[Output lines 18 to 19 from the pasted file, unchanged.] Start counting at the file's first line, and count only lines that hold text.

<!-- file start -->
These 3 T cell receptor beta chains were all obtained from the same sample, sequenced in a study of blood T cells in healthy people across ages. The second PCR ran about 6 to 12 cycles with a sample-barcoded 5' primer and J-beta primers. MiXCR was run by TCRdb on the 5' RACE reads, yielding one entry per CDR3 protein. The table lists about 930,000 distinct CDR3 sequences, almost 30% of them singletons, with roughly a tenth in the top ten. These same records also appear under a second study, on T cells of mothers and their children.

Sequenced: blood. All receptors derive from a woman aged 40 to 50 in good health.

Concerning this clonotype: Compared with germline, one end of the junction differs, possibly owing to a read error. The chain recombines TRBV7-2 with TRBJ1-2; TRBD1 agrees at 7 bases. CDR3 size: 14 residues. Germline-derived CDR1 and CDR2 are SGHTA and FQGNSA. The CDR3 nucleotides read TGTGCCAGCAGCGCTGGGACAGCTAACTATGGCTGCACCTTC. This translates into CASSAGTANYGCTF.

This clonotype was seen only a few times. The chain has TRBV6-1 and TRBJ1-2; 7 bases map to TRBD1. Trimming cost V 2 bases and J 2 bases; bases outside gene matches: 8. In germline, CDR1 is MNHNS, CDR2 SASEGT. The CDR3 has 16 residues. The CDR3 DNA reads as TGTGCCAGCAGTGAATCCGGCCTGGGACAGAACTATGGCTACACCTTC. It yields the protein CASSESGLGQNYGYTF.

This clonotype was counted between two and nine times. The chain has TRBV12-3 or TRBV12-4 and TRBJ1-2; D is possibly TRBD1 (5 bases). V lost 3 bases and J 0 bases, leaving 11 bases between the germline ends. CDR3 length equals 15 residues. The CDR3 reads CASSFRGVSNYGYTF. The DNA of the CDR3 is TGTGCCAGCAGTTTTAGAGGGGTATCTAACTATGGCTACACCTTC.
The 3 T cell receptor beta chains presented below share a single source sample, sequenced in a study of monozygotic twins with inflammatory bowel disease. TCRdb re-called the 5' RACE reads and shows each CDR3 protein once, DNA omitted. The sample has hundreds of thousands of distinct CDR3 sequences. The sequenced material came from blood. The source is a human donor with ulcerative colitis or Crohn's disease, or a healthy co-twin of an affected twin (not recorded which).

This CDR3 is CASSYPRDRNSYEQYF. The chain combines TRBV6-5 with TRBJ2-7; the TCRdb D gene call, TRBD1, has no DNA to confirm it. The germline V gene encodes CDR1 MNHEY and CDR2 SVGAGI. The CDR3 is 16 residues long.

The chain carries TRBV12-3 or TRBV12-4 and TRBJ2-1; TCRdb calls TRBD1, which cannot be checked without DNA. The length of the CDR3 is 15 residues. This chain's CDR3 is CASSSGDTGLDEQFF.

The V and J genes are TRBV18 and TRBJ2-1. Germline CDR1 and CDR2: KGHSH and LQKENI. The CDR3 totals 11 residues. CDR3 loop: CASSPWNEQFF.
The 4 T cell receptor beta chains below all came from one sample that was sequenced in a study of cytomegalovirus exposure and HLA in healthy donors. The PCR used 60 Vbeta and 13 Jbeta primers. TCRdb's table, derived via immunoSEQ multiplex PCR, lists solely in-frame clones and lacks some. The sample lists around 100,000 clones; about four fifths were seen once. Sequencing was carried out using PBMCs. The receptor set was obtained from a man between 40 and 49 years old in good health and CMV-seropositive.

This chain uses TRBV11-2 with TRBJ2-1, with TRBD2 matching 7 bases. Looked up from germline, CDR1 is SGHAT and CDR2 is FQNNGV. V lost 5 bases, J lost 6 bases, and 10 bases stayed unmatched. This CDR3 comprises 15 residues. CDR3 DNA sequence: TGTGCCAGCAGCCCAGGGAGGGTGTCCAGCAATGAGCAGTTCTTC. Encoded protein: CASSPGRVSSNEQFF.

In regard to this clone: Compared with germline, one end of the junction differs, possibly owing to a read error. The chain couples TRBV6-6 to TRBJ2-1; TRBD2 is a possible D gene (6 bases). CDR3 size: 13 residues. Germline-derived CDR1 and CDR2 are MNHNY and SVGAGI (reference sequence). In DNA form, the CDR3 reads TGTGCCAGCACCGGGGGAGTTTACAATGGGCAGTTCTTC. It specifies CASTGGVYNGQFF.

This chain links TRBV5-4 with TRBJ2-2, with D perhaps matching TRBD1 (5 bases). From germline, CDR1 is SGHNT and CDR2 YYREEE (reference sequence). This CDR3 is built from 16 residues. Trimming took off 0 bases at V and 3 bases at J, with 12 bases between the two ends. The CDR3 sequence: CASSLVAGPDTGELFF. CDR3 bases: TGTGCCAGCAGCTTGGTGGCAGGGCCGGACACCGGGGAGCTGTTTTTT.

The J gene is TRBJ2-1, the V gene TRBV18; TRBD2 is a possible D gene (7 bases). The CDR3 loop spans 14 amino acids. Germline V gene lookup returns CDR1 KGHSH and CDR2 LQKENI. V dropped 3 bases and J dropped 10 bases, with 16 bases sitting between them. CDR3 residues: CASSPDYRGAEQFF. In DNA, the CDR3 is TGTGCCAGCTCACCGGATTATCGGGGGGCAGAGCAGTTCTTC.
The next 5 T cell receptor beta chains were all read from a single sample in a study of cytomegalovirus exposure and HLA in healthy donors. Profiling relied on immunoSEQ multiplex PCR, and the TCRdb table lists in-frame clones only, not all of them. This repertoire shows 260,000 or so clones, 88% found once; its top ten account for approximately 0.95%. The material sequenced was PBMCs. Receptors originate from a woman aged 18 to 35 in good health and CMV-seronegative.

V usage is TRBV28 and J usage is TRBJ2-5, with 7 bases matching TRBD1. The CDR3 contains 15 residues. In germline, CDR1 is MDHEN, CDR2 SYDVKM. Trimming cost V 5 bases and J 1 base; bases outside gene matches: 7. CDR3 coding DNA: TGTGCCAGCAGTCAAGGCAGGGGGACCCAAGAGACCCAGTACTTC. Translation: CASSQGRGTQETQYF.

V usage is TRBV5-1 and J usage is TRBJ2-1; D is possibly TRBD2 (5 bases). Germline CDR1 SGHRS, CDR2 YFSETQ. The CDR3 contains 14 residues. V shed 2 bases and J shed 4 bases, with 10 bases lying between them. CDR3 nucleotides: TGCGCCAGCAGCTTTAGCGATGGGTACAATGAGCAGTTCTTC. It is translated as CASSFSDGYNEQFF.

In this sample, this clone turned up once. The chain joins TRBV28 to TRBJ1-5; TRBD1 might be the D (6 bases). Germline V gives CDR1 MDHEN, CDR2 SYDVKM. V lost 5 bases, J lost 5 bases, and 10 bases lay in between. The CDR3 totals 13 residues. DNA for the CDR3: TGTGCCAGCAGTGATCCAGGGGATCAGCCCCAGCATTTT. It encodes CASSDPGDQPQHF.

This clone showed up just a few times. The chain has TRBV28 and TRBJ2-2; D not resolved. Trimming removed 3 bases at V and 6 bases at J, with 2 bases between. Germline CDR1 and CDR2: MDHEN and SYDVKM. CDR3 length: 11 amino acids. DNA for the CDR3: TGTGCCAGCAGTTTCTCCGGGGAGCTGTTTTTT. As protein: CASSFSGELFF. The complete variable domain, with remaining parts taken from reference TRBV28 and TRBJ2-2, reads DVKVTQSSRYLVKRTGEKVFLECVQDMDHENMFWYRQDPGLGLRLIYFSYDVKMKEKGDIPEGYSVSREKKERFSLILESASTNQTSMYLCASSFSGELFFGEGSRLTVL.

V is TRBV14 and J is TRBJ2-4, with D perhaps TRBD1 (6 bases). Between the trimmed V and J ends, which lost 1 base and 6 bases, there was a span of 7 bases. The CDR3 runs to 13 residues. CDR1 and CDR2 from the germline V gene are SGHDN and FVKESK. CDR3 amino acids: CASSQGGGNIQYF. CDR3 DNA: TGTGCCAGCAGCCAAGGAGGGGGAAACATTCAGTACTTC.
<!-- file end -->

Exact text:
In this sample, this clone turned up once. The chain joins TRBV28 to TRBJ1-5; TRBD1 might be the D (6 bases). Germline V gives CDR1 MDHEN, CDR2 SYDVKM. V lost 5 bases, J lost 5 bases, and 10 bases lay in between. The CDR3 totals 13 residues. DNA for the CDR3: TGTGCCAGCAGTGATCCAGGGGATCAGCCCCAGCATTTT. It encodes CASSDPGDQPQHF.

This clone showed up just a few times. The chain has TRBV28 and TRBJ2-2; D not resolved. Trimming removed 3 bases at V and 6 bases at J, with 2 bases between. Germline CDR1 and CDR2: MDHEN and SYDVKM. CDR3 length: 11 amino acids. DNA for the CDR3: TGTGCCAGCAGTTTCTCCGGGGAGCTGTTTTTT. As protein: CASSFSGELFF. The complete variable domain, with remaining parts taken from reference TRBV28 and TRBJ2-2, reads DVKVTQSSRYLVKRTGEKVFLECVQDMDHENMFWYRQDPGLGLRLIYFSYDVKMKEKGDIPEGYSVSREKKERFSLILESASTNQTSMYLCASSFSGELFFGEGSRLTVL.